As explained in last week’s article, the E-mini S&P futures contract recently broke its intermediate-term bullish trendline. As illustrated above, the monthly close for the ES contract on May 31, 2012 was also below its 7-month simple moving average. To make matters worse, both of the relative strength ratios above also closed below their respective 7-month moving averages on May 31, as did the advance decline line. The current picture of the S&P 500 looks quite bleak.
Here is the latest futures snapshot from FINVIZ (at 8:15 am EDT) on June 8, 2012. Notice that the ES contract is only down 0.32% overnight, but the overall risk picture looks much worse. The only major futures contracts with significant overnight gains are US Treasury Bonds and Notes, the US Dollar, and the Japanese Yen. It is possible to get a very good read on risk preferences – even before the US equity markets open.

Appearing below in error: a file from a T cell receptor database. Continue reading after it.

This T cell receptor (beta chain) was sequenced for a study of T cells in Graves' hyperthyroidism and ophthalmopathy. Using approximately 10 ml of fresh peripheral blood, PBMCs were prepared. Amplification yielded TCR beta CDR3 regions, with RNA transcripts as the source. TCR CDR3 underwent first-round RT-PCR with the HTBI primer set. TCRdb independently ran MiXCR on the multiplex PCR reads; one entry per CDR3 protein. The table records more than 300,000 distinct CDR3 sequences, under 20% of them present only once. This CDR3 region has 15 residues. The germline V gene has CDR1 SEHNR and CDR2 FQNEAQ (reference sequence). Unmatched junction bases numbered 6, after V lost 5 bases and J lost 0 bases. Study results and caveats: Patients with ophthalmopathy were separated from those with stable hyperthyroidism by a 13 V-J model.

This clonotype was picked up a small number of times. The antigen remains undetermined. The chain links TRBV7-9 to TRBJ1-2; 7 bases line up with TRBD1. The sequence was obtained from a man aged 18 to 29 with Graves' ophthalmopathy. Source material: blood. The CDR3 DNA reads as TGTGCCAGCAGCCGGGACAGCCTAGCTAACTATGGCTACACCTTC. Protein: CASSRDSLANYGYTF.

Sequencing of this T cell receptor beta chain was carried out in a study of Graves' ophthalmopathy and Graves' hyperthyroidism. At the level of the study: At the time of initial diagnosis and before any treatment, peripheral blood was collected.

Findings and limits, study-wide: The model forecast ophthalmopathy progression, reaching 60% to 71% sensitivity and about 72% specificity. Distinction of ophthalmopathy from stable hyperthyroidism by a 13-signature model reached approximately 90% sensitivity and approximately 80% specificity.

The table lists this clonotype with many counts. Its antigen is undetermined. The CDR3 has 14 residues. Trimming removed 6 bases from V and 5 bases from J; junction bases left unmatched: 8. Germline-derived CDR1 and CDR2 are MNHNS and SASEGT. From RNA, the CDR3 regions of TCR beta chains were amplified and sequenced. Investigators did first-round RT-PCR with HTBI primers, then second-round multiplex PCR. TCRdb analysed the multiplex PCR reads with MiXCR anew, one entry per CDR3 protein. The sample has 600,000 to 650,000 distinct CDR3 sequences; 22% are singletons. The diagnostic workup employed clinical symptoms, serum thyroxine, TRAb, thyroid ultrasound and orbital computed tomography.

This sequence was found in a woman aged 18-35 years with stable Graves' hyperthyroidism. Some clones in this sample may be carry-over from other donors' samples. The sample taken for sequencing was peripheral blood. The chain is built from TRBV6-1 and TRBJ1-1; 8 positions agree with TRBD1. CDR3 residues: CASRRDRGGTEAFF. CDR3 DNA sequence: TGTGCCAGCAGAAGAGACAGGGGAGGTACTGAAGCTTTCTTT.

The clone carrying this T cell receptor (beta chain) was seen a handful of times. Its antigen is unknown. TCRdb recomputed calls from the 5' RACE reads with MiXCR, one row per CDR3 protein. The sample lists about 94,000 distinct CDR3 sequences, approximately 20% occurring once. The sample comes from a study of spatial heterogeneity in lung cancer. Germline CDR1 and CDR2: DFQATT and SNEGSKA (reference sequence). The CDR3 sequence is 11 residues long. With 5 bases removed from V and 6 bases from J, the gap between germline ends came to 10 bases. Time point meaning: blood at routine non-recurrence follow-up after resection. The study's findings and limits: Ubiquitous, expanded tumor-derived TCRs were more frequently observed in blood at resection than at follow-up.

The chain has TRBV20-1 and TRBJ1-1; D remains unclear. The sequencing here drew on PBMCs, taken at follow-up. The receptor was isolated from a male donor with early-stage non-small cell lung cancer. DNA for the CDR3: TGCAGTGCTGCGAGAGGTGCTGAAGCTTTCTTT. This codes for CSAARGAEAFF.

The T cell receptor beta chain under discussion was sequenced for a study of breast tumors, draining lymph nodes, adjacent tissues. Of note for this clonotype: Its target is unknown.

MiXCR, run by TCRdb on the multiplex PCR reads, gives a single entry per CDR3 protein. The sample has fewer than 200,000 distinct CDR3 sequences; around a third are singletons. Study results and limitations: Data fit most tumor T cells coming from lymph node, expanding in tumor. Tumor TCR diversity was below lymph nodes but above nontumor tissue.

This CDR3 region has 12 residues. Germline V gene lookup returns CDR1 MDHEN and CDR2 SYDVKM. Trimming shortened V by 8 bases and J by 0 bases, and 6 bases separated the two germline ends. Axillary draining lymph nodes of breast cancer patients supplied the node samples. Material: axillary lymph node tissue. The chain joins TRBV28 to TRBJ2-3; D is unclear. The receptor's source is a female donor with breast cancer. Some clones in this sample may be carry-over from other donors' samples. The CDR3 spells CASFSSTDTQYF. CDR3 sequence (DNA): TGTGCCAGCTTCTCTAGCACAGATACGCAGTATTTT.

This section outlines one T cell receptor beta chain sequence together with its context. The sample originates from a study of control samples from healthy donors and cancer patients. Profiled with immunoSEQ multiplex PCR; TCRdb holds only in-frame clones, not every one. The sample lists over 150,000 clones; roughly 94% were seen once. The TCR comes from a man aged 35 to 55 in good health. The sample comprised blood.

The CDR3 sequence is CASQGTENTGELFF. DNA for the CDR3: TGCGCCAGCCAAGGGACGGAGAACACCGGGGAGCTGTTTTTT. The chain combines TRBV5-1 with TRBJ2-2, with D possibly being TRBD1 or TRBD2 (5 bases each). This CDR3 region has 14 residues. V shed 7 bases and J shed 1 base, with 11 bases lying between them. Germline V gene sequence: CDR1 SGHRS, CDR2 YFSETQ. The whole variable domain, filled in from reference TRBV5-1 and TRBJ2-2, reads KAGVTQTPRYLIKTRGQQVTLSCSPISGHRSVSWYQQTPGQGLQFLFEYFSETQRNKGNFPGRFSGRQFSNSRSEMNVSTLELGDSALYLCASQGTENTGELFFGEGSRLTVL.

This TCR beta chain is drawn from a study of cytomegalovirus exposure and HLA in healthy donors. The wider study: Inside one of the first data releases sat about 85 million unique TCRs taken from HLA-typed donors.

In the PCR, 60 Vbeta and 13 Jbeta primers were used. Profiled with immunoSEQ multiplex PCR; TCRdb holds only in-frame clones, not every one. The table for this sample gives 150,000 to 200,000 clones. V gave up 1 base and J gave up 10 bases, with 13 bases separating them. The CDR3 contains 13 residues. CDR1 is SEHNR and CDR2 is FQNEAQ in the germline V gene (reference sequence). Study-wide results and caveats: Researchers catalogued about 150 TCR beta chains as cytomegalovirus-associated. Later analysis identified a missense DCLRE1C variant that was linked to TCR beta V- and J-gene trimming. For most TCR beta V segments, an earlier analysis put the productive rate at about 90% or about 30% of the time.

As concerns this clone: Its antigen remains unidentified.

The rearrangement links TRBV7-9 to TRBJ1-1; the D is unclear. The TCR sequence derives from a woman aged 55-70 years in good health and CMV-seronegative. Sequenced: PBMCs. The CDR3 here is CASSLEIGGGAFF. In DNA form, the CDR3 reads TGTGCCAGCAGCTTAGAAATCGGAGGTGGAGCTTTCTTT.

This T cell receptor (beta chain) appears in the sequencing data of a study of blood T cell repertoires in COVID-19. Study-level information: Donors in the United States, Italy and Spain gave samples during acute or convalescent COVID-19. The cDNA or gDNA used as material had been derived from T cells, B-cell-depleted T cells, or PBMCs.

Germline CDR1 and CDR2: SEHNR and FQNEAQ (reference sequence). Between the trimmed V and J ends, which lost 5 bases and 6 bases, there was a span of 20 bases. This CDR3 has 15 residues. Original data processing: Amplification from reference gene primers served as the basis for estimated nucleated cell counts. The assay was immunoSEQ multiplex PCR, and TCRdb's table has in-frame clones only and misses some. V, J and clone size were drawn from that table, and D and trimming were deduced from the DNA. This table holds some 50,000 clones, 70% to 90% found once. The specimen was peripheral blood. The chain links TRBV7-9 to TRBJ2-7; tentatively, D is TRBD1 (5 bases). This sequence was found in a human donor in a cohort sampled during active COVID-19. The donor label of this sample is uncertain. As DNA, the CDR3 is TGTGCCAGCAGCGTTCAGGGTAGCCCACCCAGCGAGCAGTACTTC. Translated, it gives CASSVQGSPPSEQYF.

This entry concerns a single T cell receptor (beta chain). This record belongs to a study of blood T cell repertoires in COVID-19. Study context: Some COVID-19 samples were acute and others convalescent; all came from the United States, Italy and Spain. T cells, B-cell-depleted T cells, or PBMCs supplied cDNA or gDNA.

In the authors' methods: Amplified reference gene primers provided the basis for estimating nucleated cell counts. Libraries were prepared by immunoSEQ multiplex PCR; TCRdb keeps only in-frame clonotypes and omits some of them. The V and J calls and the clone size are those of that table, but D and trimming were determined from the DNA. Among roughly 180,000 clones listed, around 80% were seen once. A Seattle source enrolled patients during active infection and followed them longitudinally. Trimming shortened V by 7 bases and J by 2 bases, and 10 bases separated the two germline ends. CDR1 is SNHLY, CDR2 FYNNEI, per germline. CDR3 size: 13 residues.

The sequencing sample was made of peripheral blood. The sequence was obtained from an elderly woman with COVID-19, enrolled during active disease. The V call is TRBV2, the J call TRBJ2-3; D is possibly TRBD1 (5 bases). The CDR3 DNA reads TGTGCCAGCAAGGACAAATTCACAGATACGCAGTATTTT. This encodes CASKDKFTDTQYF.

As is always the case, all articles on Trader Edge are presented for educational purposes only; they are not trade recommendations or investment advice. There are many other factors that will influence your investment decisions and those factors cannot be conveyed in educational articles.
One final ancillary note: the relative strength ratios presented in this article can be used as an analytical tool for pair trading (taking a simultaneous long position in one security and a short position in a second security). Pair trading is beyond the scope of this article, but I would be remiss if I did not mention this very effective extension of relative strength price ratios